What would you do if, hypothetically, dear old Uncle Bob suddenly announced that he now wished to be referred to as Aunty Roberta or if any of your children or grandchildren announced that they wanted to change sex?
Would you be shocked? Well, that’s understandable. Would you be understanding, respectful and supportive? Well, that is most probably…well, problematic.
The Australian Human Rights Commission is currently completing a national consultation project looking at the legal and non-legislative challenges faced by Australians on the basis of sexual orientation and gender identity. According to Tim Wilson, the Federal Human Rights Commissioner, “The problems are enormous and span every level of government, as well as access to basic human services that most of us take for granted. Too often, these issues fall through the cracks of government policy”.
He added, “The simple reality is that too many transgender Australians face utterly unacceptable bullying and harassment and other forms of social stigma and discrimination”.
Predictably, fundamentalist Christians simply won’t accept transgender people citing Bible passages which say that God only created two genders – male and female. But – and I hope I don’t offend Christians by saying this – the Bible can be used to support almost anything – Ephesians 5:5 for example tells slaves to “obey your earthly masters with fear and trembling, with a sincere heart as you would Christ”. Religious Muslims have a similar prejudice.
Firstly, it has to be understood that transgender people are not just men and women who, occasionally or even permanently, like to dress in a contrary way to their gender. Transgender people are biologically born one way but psychologically another. All they want is for the two to align as happens for the huge majority.
The most high profile transgender Australian is Group Captain Catherine McGregor who was formerly known as Malcolm McGregor. She is currently serving as speechwriter for the Chief of the RAAF.
As Malcolm, he graduated from Duntroon and had a distinguished career and was awarded the Order of Australia in 2012 for exceptional service. Since 2000, Malcolm had been speech writer for every Army Chief reaching the rank of Lieutenant Colonel. It was after she became Catherine – she started living as a woman on 30 July, 2012 – she was promoted to Group Captain.
The military had known for some time of her desire to change identities but they respected her secret and, when she made the public announcement, they were immediately supportive saying that she could continue her career.
At the time she said, “When I came out to the army, I said that I would not be commenting on my transsexuality. But I’ve been treated with enormous decency. I’ve been humbled by my colleagues”.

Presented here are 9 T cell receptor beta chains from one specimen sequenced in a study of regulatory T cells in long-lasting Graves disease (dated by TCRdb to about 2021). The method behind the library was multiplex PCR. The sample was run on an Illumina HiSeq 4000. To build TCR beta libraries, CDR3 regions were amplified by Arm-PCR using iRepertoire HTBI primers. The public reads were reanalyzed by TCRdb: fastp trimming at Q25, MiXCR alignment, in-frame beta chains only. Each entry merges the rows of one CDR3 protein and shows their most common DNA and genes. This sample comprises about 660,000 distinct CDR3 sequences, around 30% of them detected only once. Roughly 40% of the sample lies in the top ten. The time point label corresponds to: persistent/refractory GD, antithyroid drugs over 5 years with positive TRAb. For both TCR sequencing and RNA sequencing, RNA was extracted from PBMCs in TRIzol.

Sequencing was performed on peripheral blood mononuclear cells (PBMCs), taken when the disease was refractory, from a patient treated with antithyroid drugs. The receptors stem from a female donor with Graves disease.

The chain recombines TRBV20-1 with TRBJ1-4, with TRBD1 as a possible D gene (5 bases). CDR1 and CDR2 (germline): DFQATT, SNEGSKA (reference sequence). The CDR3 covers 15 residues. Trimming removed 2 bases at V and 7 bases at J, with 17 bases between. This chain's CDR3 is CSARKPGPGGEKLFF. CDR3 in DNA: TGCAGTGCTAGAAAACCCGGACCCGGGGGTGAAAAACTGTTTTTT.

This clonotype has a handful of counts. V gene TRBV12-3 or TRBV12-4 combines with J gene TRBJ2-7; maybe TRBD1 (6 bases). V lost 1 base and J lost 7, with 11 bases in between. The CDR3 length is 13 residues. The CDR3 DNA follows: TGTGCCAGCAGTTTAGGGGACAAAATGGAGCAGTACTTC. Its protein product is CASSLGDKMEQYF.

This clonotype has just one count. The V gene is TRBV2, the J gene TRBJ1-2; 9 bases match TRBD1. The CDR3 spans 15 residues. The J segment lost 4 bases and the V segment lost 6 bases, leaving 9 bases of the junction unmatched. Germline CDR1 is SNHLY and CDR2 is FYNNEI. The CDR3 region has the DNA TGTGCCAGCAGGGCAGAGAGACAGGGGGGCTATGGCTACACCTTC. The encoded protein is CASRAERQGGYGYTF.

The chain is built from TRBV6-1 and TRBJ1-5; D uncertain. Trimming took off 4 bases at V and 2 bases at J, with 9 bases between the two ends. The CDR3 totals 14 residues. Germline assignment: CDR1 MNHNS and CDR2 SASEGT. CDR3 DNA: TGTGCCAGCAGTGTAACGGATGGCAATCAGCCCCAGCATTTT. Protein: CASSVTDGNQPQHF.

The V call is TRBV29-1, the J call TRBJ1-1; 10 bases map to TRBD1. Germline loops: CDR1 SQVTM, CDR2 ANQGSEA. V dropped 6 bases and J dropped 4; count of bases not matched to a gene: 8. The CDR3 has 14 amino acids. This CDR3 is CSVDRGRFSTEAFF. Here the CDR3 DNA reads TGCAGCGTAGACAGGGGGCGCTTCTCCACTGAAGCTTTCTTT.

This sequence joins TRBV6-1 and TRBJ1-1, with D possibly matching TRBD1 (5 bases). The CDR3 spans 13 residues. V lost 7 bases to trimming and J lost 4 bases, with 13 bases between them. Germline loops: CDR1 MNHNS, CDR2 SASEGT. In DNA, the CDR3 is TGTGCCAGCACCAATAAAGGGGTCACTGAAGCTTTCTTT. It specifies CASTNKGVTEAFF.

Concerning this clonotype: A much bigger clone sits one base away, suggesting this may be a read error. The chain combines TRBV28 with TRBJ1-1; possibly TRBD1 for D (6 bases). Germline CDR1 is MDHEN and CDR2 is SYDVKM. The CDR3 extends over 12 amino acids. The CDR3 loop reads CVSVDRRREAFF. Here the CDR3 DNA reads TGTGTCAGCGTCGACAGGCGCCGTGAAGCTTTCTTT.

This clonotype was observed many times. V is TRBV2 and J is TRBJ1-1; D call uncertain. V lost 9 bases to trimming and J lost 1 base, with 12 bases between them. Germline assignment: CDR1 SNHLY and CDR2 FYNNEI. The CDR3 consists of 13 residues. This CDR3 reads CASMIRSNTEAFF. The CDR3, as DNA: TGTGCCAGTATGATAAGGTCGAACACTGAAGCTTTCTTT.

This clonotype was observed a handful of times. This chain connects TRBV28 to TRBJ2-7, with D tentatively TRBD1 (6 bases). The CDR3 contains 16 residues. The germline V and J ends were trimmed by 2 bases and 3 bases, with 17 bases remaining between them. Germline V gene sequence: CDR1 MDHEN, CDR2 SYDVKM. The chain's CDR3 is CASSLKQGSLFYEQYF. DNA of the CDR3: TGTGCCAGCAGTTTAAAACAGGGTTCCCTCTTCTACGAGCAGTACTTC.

Her appearance on the ABC’s Q&A last year provoked a huge debate. Human Rights Commissioner Tim Wilson said that she had come across as “deeply thoughtful, whip smart and incredibly personable”.
And, I think, even those who wouldn’t support or understand her would have to agree that to change genders in middle age, in the still very macho military environment, did need real personal courage. She wrote a book about cricket which was published by Barrallier Books in Canberra run by retired General Ian Gordon, a former Army Deputy Chief of Staff.
The book was written when she was given time off by the Army to undergo hormone therapy and her extraordinary personal transformation.
Of her coming out, General Gordon said, “I don’t think that brave is the right word. It’s not a step that anyone would take easily; it’s been a class act. The way she’s done this – particularly as a serving army officer”.
And for those who still believe that Prime Minister Abbott is some sort of 1950s throwback when it comes to gay, lesbian and transgender issues, it might come as a surprise that Catherine and he are good personal friends – Abbott introduced her Australian Story on ABC TV and they share a love of cricket – she is the PM’s delegate to the National Selection Panel for the PM’s XI.
Meanwhile in India – a far more deeply conservative and religious country than ours, a transgender woman has created headlines and history by being elected Mayor of her community, beating an opponent who was endorsed by the political party that governs both her state and country.
Madhu Kinnar, 35, comes from the Dalit community who were once known as untouchables for their lowest rank in society and before the election she was a beggar. You simply could not get a person in India who was more marginalised, reviled and harassed.
The Indian media had some difficulty reporting the historic win – the Times of India headline “First eunuch to win mayor poll” said it all and, naturally for them, they had to report what her “real” (meaning male) was.
Do you support transgender and intersex people? Should it be a talking point or should we treat them as any other without scrutiny? Tell us below.